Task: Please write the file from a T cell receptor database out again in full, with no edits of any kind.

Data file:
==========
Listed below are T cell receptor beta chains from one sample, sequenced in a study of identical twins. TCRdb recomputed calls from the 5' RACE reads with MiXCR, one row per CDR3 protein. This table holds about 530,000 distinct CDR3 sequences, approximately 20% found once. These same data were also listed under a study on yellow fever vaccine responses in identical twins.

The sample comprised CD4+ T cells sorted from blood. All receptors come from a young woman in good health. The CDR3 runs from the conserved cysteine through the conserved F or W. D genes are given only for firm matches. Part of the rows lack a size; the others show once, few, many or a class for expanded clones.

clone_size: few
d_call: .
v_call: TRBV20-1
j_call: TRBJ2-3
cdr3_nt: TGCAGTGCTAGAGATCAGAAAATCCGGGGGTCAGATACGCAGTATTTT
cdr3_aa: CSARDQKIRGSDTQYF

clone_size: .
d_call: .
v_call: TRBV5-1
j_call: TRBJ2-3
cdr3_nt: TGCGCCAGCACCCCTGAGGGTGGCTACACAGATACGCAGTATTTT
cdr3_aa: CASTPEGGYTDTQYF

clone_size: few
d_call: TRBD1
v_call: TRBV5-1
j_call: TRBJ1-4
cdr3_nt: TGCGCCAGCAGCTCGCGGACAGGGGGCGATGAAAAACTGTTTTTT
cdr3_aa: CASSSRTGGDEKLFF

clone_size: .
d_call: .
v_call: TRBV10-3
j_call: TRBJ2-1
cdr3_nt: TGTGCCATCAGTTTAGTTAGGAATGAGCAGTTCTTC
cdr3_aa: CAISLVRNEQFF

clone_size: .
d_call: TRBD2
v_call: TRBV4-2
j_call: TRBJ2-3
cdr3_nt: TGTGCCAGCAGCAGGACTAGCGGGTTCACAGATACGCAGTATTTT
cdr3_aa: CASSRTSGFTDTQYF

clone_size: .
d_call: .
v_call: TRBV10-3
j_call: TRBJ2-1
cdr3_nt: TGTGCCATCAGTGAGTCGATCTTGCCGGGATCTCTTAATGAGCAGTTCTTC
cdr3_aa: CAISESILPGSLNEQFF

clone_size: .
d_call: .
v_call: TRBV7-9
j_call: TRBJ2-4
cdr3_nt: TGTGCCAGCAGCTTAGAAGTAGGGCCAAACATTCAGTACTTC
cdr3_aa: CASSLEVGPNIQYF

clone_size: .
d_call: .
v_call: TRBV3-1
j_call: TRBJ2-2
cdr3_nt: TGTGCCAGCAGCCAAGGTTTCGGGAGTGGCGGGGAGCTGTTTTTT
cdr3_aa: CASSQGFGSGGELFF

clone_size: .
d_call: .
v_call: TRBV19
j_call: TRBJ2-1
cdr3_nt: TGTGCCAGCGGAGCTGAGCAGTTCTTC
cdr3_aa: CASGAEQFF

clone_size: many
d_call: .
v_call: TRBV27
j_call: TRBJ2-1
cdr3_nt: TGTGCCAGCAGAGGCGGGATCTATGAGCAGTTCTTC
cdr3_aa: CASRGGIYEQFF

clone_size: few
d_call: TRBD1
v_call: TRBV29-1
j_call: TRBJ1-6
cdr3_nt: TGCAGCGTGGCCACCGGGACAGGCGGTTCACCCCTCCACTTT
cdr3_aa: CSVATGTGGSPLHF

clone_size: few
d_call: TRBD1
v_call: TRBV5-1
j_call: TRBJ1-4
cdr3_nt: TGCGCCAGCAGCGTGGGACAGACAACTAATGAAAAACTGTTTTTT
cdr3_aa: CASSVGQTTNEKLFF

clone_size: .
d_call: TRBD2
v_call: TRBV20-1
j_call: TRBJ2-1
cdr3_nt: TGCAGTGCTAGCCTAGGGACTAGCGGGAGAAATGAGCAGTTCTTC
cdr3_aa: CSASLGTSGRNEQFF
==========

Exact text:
Listed below are T cell receptor beta chains from one sample, sequenced in a study of identical twins. TCRdb recomputed calls from the 5' RACE reads with MiXCR, one row per CDR3 protein. This table holds about 530,000 distinct CDR3 sequences, approximately 20% found once. These same data were also listed under a study on yellow fever vaccine responses in identical twins.

The sample comprised CD4+ T cells sorted from blood. All receptors come from a young woman in good health. The CDR3 runs from the conserved cysteine through the conserved F or W. D genes are given only for firm matches. Part of the rows lack a size; the others show once, few, many or a class for expanded clones.

clone_size: few
d_call: .
v_call: TRBV20-1
j_call: TRBJ2-3
cdr3_nt: TGCAGTGCTAGAGATCAGAAAATCCGGGGGTCAGATACGCAGTATTTT
cdr3_aa: CSARDQKIRGSDTQYF

clone_size: .
d_call: .
v_call: TRBV5-1
j_call: TRBJ2-3
cdr3_nt: TGCGCCAGCACCCCTGAGGGTGGCTACACAGATACGCAGTATTTT
cdr3_aa: CASTPEGGYTDTQYF

clone_size: few
d_call: TRBD1
v_call: TRBV5-1
j_call: TRBJ1-4
cdr3_nt: TGCGCCAGCAGCTCGCGGACAGGGGGCGATGAAAAACTGTTTTTT
cdr3_aa: CASSSRTGGDEKLFF

clone_size: .
d_call: .
v_call: TRBV10-3
j_call: TRBJ2-1
cdr3_nt: TGTGCCATCAGTTTAGTTAGGAATGAGCAGTTCTTC
cdr3_aa: CAISLVRNEQFF

clone_size: .
d_call: TRBD2
v_call: TRBV4-2
j_call: TRBJ2-3
cdr3_nt: TGTGCCAGCAGCAGGACTAGCGGGTTCACAGATACGCAGTATTTT
cdr3_aa: CASSRTSGFTDTQYF

clone_size: .
d_call: .
v_call: TRBV10-3
j_call: TRBJ2-1
cdr3_nt: TGTGCCATCAGTGAGTCGATCTTGCCGGGATCTCTTAATGAGCAGTTCTTC
cdr3_aa: CAISESILPGSLNEQFF

clone_size: .
d_call: .
v_call: TRBV7-9
j_call: TRBJ2-4
cdr3_nt: TGTGCCAGCAGCTTAGAAGTAGGGCCAAACATTCAGTACTTC
cdr3_aa: CASSLEVGPNIQYF

clone_size: .
d_call: .
v_call: TRBV3-1
j_call: TRBJ2-2
cdr3_nt: TGTGCCAGCAGCCAAGGTTTCGGGAGTGGCGGGGAGCTGTTTTTT
cdr3_aa: CASSQGFGSGGELFF

clone_size: .
d_call: .
v_call: TRBV19
j_call: TRBJ2-1
cdr3_nt: TGTGCCAGCGGAGCTGAGCAGTTCTTC
cdr3_aa: CASGAEQFF

clone_size: many
d_call: .
v_call: TRBV27
j_call: TRBJ2-1
cdr3_nt: TGTGCCAGCAGAGGCGGGATCTATGAGCAGTTCTTC
cdr3_aa: CASRGGIYEQFF

clone_size: few
d_call: TRBD1
v_call: TRBV29-1
j_call: TRBJ1-6
cdr3_nt: TGCAGCGTGGCCACCGGGACAGGCGGTTCACCCCTCCACTTT
cdr3_aa: CSVATGTGGSPLHF

clone_size: few
d_call: TRBD1
v_call: TRBV5-1
j_call: TRBJ1-4
cdr3_nt: TGCGCCAGCAGCGTGGGACAGACAACTAATGAAAAACTGTTTTTT
cdr3_aa: CASSVGQTTNEKLFF

clone_size: .
d_call: TRBD2
v_call: TRBV20-1
j_call: TRBJ2-1
cdr3_nt: TGCAGTGCTAGCCTAGGGACTAGCGGGAGAAATGAGCAGTTCTTC
cdr3_aa: CSASLGTSGRNEQFF